I also have an important request for everyone. We still have several million people eligible for Economic Impact Payments who don’t normally file a tax return. They may not realize they’re eligible, and we do not have their information at the IRS. We cannot process payments to people we are unable to identify. Help us help others: We urge everyone to share information to these groups. A quick visit to the Non-Filers tool on before the Nov. 21 deadline will allow them to receive a payment. We have a special page on for the thousands of organizations helping us with this outreach effort.

To get the word out about these payments, the IRS has been conducting a sweeping outreach and education campaign for months– one of the biggest campaigns we’ve ever done -- to help people understand their eligibility. We are especially concerned about getting payments out to people who don’t normally file a return and don’t receive federal benefits.

To make sure these non-filers register for payments, we have been reaching out beyond our normal contacts to many lower-income, military, veterans, retired, older, limited English proficient and homeless communities around the country – in multiple languages. I’ve pitched in directly myself to help contact groups and am hopeful that you’ll do the same, as often as you can before the Nov. 21 deadline.

We’ve also taken an additional step with a mailing to nearly 9 million people who we think could be eligible for the payments but aren’t normally required to file a tax return. We urge these people to visit our Non-Filers tool so they can quickly register for a payment. And if they miss the Nov. 21 deadline, they can still claim this by filing a 2020 tax return early next year.

IRS employees: Working to help now and during the 2021 tax season

IRS employees have worked diligently to meet the numerous challenges brought on by COVID-19. We implemented telework where possible and exercised best efforts to continue our core missions while our employees shared the same health and safety concerns as every other American. We started reopening our operations in early June, using limited and socially distanced resources while prioritizing processing of Earned Income Tax Credit (EITC) claims and refunds, paper returns and correspondence, and issues relating to EIPs.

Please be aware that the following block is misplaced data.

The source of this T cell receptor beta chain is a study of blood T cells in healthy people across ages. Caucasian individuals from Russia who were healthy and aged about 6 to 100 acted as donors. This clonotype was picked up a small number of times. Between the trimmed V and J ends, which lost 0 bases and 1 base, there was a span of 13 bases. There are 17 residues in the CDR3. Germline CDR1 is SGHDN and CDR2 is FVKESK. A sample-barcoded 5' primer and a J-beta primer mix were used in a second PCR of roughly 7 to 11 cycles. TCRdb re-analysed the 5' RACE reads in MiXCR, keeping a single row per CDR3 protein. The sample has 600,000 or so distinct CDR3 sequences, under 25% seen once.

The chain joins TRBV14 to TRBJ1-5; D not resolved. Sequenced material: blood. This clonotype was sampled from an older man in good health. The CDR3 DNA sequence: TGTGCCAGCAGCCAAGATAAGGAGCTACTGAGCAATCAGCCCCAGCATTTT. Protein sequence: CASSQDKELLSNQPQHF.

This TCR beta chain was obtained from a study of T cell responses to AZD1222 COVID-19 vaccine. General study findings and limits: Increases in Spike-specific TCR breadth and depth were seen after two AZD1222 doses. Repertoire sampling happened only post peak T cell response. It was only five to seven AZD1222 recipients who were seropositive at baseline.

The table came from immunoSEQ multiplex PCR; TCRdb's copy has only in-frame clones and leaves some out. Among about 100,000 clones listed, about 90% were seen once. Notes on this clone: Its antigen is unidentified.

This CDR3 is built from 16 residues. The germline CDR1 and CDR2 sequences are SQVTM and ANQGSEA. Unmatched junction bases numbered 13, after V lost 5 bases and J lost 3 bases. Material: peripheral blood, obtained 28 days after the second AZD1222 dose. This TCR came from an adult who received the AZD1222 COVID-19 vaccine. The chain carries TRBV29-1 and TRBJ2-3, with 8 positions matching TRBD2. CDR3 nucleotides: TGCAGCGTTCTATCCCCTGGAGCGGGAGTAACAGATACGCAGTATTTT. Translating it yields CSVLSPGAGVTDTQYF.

I’m grateful for all the help and support we’ve received on the Economic Impact Payments. The IRS will continue working to do everything we can during this difficult period. I appreciate the hard work of our dedicated workforce, and the support from our partners across the country inside and outside the tax community to help deliver these critical payments to the nation’s taxpayers.

Chuck Rettig
IRS Commissioner

Commissioner Rettig

About the Author

Chuck Rettig is the 49th Commissioner of the IRS. As Commissioner, Rettig presides over the nation’s tax system, which collects more than $3.5 trillion in tax revenue each year. This revenue funds most government operations and public services. He manages an agency of about 80,000 employees and a budget of approximately $11 billion.

In leading the IRS, Rettig is focused on improving service to the nation’s taxpayers, balancing appropriate enforcement of the nation’s tax laws while respecting taxpayer rights.